We also use these reviews to identify patterns of potential problems. We use the issues that come up again and again as the foundation for policy discussions, training, and sometimes for conversations with particular problems. For example, we know from this monitoring that we have a lot of people who want to build metal buildings or put metal roofs on their homes. We also know from our experience that metal is not an easy material in the gorge because shiny buildings are hard to hide. So, we have spent staff time in the past year trying to find metal materials that might be less shiny.  We also know from this monitoring that there is a great deal of demand, especially close to employment centers for some really big houses, and sooner or later we’ll need to decide whether we’re going to set limits.  We also know that the income test for getting a house on prime farm land is a difficult regulation for many people. These issues end up on our work plan, which is another critical part of monitoring.
 

Air quality: How central of an issue will this become, both in a) actual acidity and haze, and b) the efforts to alleviate those?

I look at it in a fairly simple way. We have thousands of regulations and hundreds of projects to protect the qualities of the [National Scenic Area], but the critical views in that Scenic Area are increasingly obscured by haze. Haze is getting worse. 

We have invested millions of public and private dollars and hours and yet we’re losing our investment because of haze. More importantly, as we transition to a new economy, the quality of our environment and of recreation is our economic competitive advantage. In other words, companies move here because it’s beautiful and their employees can recreate. If it’s possible to improve haze because it’s coming from man-made causes, we should do it. It might take us a long time and we may need cooperation from citizens, business, and government, but we should do it.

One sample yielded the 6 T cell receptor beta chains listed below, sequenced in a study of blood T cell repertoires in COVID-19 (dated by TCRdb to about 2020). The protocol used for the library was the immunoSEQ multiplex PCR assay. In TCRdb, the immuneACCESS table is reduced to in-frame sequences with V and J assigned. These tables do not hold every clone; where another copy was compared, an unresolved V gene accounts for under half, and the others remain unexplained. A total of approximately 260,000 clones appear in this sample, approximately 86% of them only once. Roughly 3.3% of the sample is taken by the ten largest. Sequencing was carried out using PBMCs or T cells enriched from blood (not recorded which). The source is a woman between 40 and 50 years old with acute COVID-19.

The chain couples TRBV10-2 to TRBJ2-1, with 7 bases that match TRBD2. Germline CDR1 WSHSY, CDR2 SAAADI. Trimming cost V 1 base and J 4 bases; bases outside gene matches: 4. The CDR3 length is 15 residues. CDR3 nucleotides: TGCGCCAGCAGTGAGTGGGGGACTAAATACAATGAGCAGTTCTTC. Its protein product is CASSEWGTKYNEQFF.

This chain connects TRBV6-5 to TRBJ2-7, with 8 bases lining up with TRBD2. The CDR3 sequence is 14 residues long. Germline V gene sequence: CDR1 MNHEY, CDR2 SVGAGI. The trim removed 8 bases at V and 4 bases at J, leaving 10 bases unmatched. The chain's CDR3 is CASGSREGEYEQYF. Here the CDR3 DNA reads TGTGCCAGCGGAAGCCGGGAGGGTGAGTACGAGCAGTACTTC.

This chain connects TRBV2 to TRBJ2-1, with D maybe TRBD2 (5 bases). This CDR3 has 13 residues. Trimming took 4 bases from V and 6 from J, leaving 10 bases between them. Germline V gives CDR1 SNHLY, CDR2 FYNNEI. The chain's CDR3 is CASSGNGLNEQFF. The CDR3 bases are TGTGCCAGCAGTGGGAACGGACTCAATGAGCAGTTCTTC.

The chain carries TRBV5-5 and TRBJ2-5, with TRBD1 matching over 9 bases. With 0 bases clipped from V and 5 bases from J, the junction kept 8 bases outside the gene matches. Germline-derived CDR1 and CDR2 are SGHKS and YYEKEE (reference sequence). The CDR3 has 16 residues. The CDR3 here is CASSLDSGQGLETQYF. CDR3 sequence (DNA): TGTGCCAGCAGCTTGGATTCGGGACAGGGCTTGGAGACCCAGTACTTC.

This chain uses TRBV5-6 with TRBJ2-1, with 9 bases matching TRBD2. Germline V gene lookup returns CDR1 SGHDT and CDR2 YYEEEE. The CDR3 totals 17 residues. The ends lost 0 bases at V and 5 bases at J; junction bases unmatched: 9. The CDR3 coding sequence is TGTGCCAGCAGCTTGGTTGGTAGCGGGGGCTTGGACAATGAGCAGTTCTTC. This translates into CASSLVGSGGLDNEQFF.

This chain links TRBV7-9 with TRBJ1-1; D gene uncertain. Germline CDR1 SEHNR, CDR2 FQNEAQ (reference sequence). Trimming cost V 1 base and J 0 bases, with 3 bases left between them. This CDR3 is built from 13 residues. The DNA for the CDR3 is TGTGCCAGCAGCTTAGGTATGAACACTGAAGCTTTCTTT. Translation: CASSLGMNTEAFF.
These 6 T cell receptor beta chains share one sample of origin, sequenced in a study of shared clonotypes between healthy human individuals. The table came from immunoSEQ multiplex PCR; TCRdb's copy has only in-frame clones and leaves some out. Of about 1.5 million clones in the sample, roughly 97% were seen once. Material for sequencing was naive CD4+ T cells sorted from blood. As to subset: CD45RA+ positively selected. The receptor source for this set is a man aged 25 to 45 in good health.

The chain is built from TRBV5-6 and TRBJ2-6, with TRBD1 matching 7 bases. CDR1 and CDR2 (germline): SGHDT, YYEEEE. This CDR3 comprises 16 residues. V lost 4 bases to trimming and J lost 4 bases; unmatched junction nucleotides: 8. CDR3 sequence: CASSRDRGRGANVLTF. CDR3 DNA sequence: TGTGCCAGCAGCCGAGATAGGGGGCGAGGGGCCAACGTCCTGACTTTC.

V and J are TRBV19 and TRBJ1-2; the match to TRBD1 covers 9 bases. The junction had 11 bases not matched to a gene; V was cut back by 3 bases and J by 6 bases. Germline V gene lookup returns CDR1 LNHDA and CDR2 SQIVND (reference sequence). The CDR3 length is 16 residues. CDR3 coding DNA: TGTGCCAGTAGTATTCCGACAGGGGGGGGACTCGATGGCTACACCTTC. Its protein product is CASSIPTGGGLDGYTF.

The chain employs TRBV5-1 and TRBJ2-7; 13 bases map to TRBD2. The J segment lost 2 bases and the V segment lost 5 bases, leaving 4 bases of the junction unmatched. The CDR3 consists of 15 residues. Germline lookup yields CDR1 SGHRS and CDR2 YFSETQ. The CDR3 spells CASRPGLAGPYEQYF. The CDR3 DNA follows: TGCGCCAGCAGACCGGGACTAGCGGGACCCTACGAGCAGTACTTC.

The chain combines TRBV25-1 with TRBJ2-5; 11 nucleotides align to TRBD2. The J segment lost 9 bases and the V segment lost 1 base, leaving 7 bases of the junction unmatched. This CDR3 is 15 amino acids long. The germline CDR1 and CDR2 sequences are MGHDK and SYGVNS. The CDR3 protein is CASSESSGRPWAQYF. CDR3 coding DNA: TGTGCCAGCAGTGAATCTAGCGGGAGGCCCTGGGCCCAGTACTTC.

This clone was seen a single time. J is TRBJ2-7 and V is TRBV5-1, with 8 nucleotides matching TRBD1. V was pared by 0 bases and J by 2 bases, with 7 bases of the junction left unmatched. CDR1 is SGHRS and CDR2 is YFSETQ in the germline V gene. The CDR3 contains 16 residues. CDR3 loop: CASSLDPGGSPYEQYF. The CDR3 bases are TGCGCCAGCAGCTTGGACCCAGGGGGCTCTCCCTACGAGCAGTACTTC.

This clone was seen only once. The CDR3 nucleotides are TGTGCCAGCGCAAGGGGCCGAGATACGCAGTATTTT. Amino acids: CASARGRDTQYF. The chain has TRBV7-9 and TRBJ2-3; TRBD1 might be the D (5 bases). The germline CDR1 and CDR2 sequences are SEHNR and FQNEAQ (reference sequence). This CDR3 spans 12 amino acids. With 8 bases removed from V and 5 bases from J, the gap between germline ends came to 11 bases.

Once the phase I air quality study is done, we’ll have a better idea of how we can get the biggest bang for our buck by working on the sources that are causing more of the haze. 
 
As far as the acidity problem, the Forest Service has done a study that suggests we have very acidic fog and rain.  They’re conducting another study right now which should either reinforce or refute their findings. If it’s as serious as the last study impacts, we should be worried about acidity.  We shouldn’t worry only because of rock art and lichens but because it will affect orchards and vineyards and forests and humans. Again, though, I am hopeful that a non regulatory solution can be found.